“Second Wind; A Fresh Run at Life” by Charles Swindoll.
It’s a slim volume with a massive message that I still remember today, over 35 years later. Of course, I do, since I read it over and over because it fed my spirit. The best attributes of its content is Charles Swindoll’s way with words and his handling of truth. He knows how to tickle laughter out of a line while holding hearts at attention with his story-telling style and his teacherly gift.
I had the fruitful experience of having heard Chuck preach every winter for five years when my hubby and I were snowbirds from Michigan to Texas. And for the first three Sundays each season, I wept at the sheer privilege of sitting under his tutelage. He’s such an orator of the finest ilk. I had to pinch myself at the thought that I could be taught by the person who had dramatically impacted my early years of development as a believer. His passion for Christ and his devotion to God’s Word continues to inspire me.
Chuck’s musical laughter is hospitable in that it invites us to gather around and join him, like a campfire circle. He stirs the embers of our faith by his reminders of God’s love. And Chuck’s ability to dip into his life, music, and history to help us grasp eternal truths warms the heart.
So what was the line that has survived inside of me for years from this book? It’s actually something that was said to him…
“The problem with life is that it’s so daily.” So funny. So true. So profound.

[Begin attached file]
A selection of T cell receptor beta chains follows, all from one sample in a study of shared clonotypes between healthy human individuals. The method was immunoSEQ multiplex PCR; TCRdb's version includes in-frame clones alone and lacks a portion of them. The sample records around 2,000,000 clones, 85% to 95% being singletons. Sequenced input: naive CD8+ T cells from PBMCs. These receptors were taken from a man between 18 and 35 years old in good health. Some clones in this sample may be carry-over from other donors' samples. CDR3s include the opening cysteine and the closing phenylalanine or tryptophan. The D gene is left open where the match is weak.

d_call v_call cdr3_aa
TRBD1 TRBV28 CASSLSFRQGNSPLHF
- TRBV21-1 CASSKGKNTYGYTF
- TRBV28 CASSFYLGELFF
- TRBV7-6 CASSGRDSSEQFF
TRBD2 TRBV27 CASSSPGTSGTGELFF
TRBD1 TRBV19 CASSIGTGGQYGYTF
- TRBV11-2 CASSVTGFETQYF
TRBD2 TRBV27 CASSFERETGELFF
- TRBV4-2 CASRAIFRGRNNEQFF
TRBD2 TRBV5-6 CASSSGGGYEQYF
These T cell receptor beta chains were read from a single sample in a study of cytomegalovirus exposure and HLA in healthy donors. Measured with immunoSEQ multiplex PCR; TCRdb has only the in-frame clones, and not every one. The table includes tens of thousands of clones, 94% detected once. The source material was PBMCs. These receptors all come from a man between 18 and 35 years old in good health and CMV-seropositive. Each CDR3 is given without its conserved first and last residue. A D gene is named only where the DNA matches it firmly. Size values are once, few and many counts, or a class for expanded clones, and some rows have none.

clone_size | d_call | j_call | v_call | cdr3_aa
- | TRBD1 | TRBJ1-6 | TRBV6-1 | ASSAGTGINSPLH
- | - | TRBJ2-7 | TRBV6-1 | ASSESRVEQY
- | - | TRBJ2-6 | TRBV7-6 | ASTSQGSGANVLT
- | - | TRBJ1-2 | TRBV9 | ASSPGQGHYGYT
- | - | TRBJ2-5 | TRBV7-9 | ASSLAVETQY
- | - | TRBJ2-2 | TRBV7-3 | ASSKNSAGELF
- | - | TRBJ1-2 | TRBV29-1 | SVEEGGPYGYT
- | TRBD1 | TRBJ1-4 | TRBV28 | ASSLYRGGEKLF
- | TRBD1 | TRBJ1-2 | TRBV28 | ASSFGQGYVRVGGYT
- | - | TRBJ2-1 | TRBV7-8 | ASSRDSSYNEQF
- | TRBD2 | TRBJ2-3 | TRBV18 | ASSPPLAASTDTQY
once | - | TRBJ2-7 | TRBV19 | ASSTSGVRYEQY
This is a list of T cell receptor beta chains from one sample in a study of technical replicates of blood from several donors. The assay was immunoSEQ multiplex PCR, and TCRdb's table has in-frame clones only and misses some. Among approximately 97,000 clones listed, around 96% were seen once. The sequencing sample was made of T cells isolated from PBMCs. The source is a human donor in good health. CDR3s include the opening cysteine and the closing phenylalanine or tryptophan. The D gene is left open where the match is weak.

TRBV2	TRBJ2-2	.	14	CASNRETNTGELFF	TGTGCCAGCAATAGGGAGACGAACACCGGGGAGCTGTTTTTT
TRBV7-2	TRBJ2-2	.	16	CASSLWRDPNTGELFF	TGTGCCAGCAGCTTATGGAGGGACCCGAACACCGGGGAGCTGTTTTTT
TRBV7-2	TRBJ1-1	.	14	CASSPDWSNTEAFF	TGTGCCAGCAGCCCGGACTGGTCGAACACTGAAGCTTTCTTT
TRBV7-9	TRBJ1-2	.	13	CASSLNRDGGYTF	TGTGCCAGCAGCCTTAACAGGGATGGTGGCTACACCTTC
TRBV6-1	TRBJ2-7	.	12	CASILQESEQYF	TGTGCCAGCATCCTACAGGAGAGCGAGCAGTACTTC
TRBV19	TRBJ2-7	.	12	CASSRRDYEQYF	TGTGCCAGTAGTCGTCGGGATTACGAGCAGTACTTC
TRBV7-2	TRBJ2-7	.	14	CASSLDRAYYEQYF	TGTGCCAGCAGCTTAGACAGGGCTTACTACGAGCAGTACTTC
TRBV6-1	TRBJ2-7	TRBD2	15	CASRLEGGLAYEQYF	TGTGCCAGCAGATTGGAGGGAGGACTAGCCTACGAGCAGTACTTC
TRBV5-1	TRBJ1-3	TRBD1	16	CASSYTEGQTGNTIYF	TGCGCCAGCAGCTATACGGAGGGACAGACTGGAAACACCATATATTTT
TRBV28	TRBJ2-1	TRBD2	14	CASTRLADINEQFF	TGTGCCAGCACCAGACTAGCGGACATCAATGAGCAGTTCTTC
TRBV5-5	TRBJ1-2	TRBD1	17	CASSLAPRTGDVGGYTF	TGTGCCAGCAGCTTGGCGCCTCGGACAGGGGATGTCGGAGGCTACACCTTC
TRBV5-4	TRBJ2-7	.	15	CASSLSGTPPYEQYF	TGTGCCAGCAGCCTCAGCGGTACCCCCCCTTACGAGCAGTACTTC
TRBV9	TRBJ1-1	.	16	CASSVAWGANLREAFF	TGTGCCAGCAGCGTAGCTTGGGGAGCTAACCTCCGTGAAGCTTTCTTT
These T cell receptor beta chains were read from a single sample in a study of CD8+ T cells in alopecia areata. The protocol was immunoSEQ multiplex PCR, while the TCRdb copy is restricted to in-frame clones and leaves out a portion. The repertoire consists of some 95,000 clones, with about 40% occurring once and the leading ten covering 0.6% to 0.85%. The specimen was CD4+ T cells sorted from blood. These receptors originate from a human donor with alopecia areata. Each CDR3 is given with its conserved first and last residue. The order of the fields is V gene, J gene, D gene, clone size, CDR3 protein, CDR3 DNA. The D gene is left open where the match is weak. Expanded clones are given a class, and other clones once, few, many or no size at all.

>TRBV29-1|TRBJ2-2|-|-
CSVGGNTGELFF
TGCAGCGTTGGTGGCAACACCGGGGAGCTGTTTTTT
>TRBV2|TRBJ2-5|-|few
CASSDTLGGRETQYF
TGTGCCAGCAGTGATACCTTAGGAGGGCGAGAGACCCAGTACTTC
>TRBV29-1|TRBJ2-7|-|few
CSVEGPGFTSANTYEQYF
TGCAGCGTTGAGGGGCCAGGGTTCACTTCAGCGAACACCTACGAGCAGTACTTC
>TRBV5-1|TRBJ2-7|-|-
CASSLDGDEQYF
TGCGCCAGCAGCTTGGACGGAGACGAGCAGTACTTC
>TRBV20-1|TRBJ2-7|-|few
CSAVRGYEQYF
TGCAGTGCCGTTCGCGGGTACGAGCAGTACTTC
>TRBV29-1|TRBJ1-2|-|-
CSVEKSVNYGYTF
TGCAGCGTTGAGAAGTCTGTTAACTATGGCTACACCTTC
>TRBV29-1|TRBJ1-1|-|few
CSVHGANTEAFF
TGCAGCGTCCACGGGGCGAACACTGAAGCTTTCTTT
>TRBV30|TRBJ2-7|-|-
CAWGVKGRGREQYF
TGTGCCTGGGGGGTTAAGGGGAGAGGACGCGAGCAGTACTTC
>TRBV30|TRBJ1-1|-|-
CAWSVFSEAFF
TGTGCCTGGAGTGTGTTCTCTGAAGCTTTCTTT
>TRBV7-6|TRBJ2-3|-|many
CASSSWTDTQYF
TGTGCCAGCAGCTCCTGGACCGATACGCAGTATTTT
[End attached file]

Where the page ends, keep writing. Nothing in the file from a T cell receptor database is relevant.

When I read that line I was battling depression and anxiety…again. I was weary from my struggles. It was exhausting work not to give in to the lies in my head and to keep participating in the daily grind. Somehow though, like a key when it is slipped into a lock, I realized as I read those words, that made me laugh and then tear up, that everyone battles something in the dailiness of existence. That gave me courage.
“The problem with life is that it’s so daily.”
We all know that in a vague way but reading this succinct statement woke me to its truth. We are warned in this life we will have trouble but we are to be of good cheer. The cheer is not us waving pom-pom’s at our problems, nor is it us shutting down and giving up, but it’s embracing that “greater is He who is within us than he who is in the world.” In eternity our winter struggles will permanently melt but until then we should not be surprised by the fact that life is tightly stitched with difficulties. There is comfort in knowing we aren’t the only one grappling, but also, we have responsibility, for when we believe in the commonality we will have to give up some of our poor-me drama (for those of us prone to our own why-me exclusiveness).
We are not the only ones who suffer.
We are not alone.
Trouble is common …
and oh boy, is it daily.